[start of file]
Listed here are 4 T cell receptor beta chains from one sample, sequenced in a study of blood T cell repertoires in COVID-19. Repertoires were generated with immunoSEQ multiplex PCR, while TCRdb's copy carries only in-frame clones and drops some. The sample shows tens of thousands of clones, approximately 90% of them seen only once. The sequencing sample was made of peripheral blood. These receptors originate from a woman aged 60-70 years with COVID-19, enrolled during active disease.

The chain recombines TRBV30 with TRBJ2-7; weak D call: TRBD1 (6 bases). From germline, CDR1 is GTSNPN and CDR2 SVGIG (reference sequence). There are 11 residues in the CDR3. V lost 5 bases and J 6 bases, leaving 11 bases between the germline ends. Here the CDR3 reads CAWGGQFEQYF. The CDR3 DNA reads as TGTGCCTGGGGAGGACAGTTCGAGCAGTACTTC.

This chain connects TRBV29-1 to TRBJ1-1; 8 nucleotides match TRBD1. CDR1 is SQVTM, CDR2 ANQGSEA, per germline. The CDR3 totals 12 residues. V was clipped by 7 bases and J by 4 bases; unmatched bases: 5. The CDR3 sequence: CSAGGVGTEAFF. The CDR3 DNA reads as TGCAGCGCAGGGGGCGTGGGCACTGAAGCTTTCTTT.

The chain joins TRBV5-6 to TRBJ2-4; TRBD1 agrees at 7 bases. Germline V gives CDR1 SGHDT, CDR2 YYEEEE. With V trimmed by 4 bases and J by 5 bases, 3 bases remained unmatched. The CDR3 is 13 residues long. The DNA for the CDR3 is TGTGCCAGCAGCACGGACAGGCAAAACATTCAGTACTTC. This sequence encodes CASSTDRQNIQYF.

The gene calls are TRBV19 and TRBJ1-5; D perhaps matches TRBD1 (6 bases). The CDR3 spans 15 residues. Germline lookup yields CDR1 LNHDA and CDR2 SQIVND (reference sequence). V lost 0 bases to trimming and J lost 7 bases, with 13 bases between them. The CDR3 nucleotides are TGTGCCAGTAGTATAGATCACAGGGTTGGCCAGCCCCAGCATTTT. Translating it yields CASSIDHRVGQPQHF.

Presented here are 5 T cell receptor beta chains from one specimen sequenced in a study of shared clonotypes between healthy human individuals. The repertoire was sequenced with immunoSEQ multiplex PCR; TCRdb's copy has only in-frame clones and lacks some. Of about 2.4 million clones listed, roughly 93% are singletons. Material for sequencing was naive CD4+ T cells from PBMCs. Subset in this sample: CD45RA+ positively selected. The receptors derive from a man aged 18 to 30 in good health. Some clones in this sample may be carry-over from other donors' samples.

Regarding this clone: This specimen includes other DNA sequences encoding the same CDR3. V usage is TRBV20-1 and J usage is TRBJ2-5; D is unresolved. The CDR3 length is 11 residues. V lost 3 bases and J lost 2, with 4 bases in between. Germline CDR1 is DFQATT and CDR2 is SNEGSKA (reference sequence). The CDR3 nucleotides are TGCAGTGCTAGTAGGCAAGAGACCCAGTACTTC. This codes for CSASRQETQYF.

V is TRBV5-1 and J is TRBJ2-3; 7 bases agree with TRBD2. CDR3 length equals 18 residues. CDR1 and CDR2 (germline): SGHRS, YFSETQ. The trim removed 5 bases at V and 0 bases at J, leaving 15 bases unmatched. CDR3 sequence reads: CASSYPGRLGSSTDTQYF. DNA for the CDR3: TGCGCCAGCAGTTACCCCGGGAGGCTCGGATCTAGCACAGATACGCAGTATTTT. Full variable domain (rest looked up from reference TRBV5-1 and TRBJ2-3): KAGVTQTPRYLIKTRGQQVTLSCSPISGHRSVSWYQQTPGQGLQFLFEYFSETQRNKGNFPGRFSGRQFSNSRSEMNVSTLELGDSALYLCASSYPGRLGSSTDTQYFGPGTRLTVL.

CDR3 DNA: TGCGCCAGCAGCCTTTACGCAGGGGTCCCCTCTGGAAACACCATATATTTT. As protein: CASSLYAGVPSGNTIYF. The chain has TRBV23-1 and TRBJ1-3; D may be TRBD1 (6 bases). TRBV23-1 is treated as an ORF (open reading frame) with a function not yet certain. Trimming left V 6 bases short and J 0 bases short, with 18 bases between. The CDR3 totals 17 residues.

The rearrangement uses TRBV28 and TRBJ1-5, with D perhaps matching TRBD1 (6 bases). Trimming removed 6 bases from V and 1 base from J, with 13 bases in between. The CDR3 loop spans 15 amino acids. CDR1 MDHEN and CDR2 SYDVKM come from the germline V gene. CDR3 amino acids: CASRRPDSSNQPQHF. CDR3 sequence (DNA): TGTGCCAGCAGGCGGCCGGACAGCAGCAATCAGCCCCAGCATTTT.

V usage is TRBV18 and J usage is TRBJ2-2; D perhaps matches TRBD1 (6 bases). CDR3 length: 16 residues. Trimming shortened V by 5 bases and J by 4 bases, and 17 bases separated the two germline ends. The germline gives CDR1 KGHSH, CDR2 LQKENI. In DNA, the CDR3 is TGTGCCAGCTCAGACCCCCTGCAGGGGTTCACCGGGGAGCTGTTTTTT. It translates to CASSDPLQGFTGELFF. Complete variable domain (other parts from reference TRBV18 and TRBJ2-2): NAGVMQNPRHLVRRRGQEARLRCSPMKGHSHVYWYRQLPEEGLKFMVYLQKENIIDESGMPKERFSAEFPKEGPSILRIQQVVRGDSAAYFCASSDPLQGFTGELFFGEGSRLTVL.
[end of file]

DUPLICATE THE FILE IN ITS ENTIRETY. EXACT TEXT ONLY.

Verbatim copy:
Listed here are 4 T cell receptor beta chains from one sample, sequenced in a study of blood T cell repertoires in COVID-19. Repertoires were generated with immunoSEQ multiplex PCR, while TCRdb's copy carries only in-frame clones and drops some. The sample shows tens of thousands of clones, approximately 90% of them seen only once. The sequencing sample was made of peripheral blood. These receptors originate from a woman aged 60-70 years with COVID-19, enrolled during active disease.

The chain recombines TRBV30 with TRBJ2-7; weak D call: TRBD1 (6 bases). From germline, CDR1 is GTSNPN and CDR2 SVGIG (reference sequence). There are 11 residues in the CDR3. V lost 5 bases and J 6 bases, leaving 11 bases between the germline ends. Here the CDR3 reads CAWGGQFEQYF. The CDR3 DNA reads as TGTGCCTGGGGAGGACAGTTCGAGCAGTACTTC.

This chain connects TRBV29-1 to TRBJ1-1; 8 nucleotides match TRBD1. CDR1 is SQVTM, CDR2 ANQGSEA, per germline. The CDR3 totals 12 residues. V was clipped by 7 bases and J by 4 bases; unmatched bases: 5. The CDR3 sequence: CSAGGVGTEAFF. The CDR3 DNA reads as TGCAGCGCAGGGGGCGTGGGCACTGAAGCTTTCTTT.

The chain joins TRBV5-6 to TRBJ2-4; TRBD1 agrees at 7 bases. Germline V gives CDR1 SGHDT, CDR2 YYEEEE. With V trimmed by 4 bases and J by 5 bases, 3 bases remained unmatched. The CDR3 is 13 residues long. The DNA for the CDR3 is TGTGCCAGCAGCACGGACAGGCAAAACATTCAGTACTTC. This sequence encodes CASSTDRQNIQYF.

The gene calls are TRBV19 and TRBJ1-5; D perhaps matches TRBD1 (6 bases). The CDR3 spans 15 residues. Germline lookup yields CDR1 LNHDA and CDR2 SQIVND (reference sequence). V lost 0 bases to trimming and J lost 7 bases, with 13 bases between them. The CDR3 nucleotides are TGTGCCAGTAGTATAGATCACAGGGTTGGCCAGCCCCAGCATTTT. Translating it yields CASSIDHRVGQPQHF.

Presented here are 5 T cell receptor beta chains from one specimen sequenced in a study of shared clonotypes between healthy human individuals. The repertoire was sequenced with immunoSEQ multiplex PCR; TCRdb's copy has only in-frame clones and lacks some. Of about 2.4 million clones listed, roughly 93% are singletons. Material for sequencing was naive CD4+ T cells from PBMCs. Subset in this sample: CD45RA+ positively selected. The receptors derive from a man aged 18 to 30 in good health. Some clones in this sample may be carry-over from other donors' samples.

Regarding this clone: This specimen includes other DNA sequences encoding the same CDR3. V usage is TRBV20-1 and J usage is TRBJ2-5; D is unresolved. The CDR3 length is 11 residues. V lost 3 bases and J lost 2, with 4 bases in between. Germline CDR1 is DFQATT and CDR2 is SNEGSKA (reference sequence). The CDR3 nucleotides are TGCAGTGCTAGTAGGCAAGAGACCCAGTACTTC. This codes for CSASRQETQYF.

V is TRBV5-1 and J is TRBJ2-3; 7 bases agree with TRBD2. CDR3 length equals 18 residues. CDR1 and CDR2 (germline): SGHRS, YFSETQ. The trim removed 5 bases at V and 0 bases at J, leaving 15 bases unmatched. CDR3 sequence reads: CASSYPGRLGSSTDTQYF. DNA for the CDR3: TGCGCCAGCAGTTACCCCGGGAGGCTCGGATCTAGCACAGATACGCAGTATTTT. Full variable domain (rest looked up from reference TRBV5-1 and TRBJ2-3): KAGVTQTPRYLIKTRGQQVTLSCSPISGHRSVSWYQQTPGQGLQFLFEYFSETQRNKGNFPGRFSGRQFSNSRSEMNVSTLELGDSALYLCASSYPGRLGSSTDTQYFGPGTRLTVL.

CDR3 DNA: TGCGCCAGCAGCCTTTACGCAGGGGTCCCCTCTGGAAACACCATATATTTT. As protein: CASSLYAGVPSGNTIYF. The chain has TRBV23-1 and TRBJ1-3; D may be TRBD1 (6 bases). TRBV23-1 is treated as an ORF (open reading frame) with a function not yet certain. Trimming left V 6 bases short and J 0 bases short, with 18 bases between. The CDR3 totals 17 residues.

The rearrangement uses TRBV28 and TRBJ1-5, with D perhaps matching TRBD1 (6 bases). Trimming removed 6 bases from V and 1 base from J, with 13 bases in between. The CDR3 loop spans 15 amino acids. CDR1 MDHEN and CDR2 SYDVKM come from the germline V gene. CDR3 amino acids: CASRRPDSSNQPQHF. CDR3 sequence (DNA): TGTGCCAGCAGGCGGCCGGACAGCAGCAATCAGCCCCAGCATTTT.

V usage is TRBV18 and J usage is TRBJ2-2; D perhaps matches TRBD1 (6 bases). CDR3 length: 16 residues. Trimming shortened V by 5 bases and J by 4 bases, and 17 bases separated the two germline ends. The germline gives CDR1 KGHSH, CDR2 LQKENI. In DNA, the CDR3 is TGTGCCAGCTCAGACCCCCTGCAGGGGTTCACCGGGGAGCTGTTTTTT. It translates to CASSDPLQGFTGELFF. Complete variable domain (other parts from reference TRBV18 and TRBJ2-2): NAGVMQNPRHLVRRRGQEARLRCSPMKGHSHVYWYRQLPEEGLKFMVYLQKENIIDESGMPKERFSAEFPKEGPSILRIQQVVRGDSAAYFCASSDPLQGFTGELFFGEGSRLTVL.